MISSOULA, MT—University of Montana wildlife biologist and Herbert R. Braithwaite Foundation research grant recipient Dr. James Neuthom has spent his entire $275,000 grant—intended for the study of whirling disease on rainbow trout—on such items as a 15-foot sailboat, scented stationery, and several dozen boxes of chocolate, according to documents he submitted to the foundation Tuesday.
Neuthom is now seeking additional Braithwaite Foundation funds to continue his desperate attempt to win the heart of his 23-year-old research assistant, Betsy Hamilton.
"During the course of my project, I have encountered some unforeseen but truly vital expenses," read the introduction to Neuthom's 47-page project proposal, which details predicted outlays through 2008, most notably an additional $60,000 in "part-time female research-assistant salaries." "This money is needed to continue the very important work I'm doing with Betsy, who is a talented and beautiful young woman."
The application also noted increased travel and laboratory expenses for the upcoming year, including first-class airfare and luxury accommodations for two to the National Oceanic and Atmospheric Administration's annual convention, a powerful telescope "perfect for warm, starry June evenings," and $275 for a custom-made, tailored lab coat.
Representatives for the Braithwaite Foundation are currently reviewing Neuthom's expenditures, and have not yet decided whether to contribute further money to his studies.
"We're impressed with all the energy Dr. Neuthom has poured into this endeavor already, but he insists much, much more work needs to be done before he produces any definitive results," foundation director Ted Sengupta said. "Before funding his new proposal, we'd like to see what discoveries he made while studying 'the effect of moonlight on Montana's native trout populations,' which he chose to research on a quiet, isolated lake 150 miles away from the established site of his study."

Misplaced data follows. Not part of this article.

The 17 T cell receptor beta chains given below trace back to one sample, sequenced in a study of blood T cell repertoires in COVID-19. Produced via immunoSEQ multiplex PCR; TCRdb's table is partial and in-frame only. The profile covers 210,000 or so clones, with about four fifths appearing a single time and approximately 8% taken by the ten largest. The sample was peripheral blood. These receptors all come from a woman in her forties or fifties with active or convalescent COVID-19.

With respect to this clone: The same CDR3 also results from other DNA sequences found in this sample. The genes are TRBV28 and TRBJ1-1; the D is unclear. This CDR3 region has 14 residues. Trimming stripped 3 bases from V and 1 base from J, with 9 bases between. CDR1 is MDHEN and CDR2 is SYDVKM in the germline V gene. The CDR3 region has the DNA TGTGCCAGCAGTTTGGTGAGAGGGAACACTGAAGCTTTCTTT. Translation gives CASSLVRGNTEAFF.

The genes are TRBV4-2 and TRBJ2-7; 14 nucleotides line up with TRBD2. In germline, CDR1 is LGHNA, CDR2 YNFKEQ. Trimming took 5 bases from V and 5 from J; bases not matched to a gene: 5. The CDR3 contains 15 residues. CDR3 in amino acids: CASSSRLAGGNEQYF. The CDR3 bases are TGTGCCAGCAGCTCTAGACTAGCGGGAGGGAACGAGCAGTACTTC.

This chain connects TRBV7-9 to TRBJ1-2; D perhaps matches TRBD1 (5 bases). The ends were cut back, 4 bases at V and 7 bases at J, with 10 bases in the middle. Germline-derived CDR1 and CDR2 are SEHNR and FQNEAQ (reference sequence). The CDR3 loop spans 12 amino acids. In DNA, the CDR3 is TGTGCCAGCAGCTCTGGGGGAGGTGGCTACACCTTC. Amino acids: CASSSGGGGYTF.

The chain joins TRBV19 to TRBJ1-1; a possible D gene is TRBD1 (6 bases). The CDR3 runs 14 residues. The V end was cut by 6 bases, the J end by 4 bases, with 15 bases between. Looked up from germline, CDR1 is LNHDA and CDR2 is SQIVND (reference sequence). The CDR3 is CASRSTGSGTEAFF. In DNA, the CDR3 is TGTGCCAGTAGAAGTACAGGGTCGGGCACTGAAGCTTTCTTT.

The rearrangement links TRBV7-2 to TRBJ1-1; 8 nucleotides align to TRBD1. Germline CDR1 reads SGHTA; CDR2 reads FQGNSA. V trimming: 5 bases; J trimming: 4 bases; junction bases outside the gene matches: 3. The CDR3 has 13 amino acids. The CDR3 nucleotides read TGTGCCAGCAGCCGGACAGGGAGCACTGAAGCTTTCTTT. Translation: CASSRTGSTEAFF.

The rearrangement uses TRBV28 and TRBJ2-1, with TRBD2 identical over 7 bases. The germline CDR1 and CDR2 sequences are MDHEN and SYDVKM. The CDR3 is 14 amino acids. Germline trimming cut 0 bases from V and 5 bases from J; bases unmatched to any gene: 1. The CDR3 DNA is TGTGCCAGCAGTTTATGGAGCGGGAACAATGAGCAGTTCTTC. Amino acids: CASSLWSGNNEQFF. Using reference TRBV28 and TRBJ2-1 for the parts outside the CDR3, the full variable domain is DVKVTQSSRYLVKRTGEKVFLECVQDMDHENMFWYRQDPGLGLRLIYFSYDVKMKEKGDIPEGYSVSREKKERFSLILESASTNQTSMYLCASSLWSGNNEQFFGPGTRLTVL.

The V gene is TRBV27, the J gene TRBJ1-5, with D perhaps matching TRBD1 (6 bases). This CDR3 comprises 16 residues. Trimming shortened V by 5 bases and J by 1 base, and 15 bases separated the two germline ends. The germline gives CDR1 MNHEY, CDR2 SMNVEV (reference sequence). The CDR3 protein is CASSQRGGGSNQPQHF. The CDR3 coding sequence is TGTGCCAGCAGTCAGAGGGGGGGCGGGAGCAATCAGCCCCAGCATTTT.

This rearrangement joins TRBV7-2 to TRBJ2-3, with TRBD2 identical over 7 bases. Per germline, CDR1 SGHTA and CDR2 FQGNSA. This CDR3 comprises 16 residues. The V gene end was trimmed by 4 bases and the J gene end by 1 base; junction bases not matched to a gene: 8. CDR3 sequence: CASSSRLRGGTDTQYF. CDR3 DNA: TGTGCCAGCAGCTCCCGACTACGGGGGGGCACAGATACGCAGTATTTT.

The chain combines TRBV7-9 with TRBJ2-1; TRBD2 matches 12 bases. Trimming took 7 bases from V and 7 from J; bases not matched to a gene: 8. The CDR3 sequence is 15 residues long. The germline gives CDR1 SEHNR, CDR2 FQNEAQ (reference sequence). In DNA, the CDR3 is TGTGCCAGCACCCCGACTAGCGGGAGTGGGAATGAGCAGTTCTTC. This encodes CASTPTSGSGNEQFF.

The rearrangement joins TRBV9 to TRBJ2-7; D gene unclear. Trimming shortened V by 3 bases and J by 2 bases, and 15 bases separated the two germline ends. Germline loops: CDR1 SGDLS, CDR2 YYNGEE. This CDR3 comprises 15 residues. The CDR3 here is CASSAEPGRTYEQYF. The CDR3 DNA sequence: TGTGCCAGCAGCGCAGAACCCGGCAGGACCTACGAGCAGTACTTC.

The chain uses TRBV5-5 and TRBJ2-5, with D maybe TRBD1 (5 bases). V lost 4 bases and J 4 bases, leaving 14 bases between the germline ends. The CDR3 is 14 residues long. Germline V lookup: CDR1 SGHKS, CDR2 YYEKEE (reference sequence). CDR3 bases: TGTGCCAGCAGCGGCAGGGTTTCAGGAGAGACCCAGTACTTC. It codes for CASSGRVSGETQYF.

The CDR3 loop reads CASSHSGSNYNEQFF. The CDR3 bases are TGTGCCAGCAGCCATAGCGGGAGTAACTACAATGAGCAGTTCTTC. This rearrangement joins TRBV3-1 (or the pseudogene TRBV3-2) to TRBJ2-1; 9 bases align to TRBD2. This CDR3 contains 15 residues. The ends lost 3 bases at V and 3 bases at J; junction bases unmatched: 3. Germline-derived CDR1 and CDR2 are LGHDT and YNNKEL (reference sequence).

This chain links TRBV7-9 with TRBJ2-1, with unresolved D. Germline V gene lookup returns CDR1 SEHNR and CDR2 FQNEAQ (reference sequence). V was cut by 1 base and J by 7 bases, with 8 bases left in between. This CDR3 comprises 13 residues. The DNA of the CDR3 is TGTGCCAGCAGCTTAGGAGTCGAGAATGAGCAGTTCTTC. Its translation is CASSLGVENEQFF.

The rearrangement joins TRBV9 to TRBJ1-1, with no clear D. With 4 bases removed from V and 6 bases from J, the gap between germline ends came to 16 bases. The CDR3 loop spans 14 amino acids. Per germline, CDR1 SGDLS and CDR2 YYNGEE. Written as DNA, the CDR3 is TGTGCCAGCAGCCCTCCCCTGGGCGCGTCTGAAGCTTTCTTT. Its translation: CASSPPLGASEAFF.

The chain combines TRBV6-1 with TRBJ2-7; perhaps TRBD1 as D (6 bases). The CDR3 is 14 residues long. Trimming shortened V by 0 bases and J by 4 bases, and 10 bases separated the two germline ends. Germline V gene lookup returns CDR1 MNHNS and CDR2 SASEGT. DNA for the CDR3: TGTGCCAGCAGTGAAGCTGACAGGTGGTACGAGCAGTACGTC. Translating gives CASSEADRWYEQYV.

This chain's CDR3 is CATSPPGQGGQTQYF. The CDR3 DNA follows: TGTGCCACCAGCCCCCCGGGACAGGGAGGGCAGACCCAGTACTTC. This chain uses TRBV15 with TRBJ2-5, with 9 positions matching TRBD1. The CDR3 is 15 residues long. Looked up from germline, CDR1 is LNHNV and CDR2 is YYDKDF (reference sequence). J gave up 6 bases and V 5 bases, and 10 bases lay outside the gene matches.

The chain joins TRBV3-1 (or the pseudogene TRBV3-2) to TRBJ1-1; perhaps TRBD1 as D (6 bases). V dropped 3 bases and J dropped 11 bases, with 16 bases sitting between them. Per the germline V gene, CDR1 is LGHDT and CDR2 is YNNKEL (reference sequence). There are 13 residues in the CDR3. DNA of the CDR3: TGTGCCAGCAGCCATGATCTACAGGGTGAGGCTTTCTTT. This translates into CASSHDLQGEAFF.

"We're sure he has a good reason, but $1,500 for a singing Italian gondolier seems a bit curious," Sengupta added.
Sengupta said that, in the Braithwaite Foundation's long history of funding ecological research, he has never seen an aquatic wildlife study require so many fresh-cut flowers.
Sources at the University of Montana say they have rarely encountered an established researcher as generous as Neuthom, who often spends long hours in the lab with his young assistant, helping her participate in every aspect of the study, even those for which she is not technically qualified. He also frequently offers to drive Hamilton home in the Wildlife Research Center's newly acquired Corvette.
"I thought that grant would last Jim [Neuthom] at least two years, but I simply didn't realize how many hot-air balloon rides, CDs, and spontaneous dinners at tiny French restaurants are required for an in-depth trout study," said UM professor of agriculture Steven Czymedia, who claimed he was "fascinated" by Neuthom's new theory that fine champagne might be directly related to rainbow trout migratory routes. "The subject is obviously very near and dear to his heart. I've never seen him so excited. I wish him the best."
Hamilton, who plans to list her involvement with the project on her medical school applications next year, could not be reached for comment. However, her roommate, Kelly Deem, said she believes Hamilton has enjoyed her experience as a research assistant, since the flexible schedule works around her classes and allows her to spend more time with her fiancé.
According to the Braithwaite Foundation's internal auditor Michael Romero, if Neuthom has misused funds, the organization will take appropriate measures.
"We have a team carefully examining every receipt submitted by Dr. Neuthom over the last few months," Romero said. "If anything untoward has happened here, my assistant, Emily will find it. She's really quite something, you know."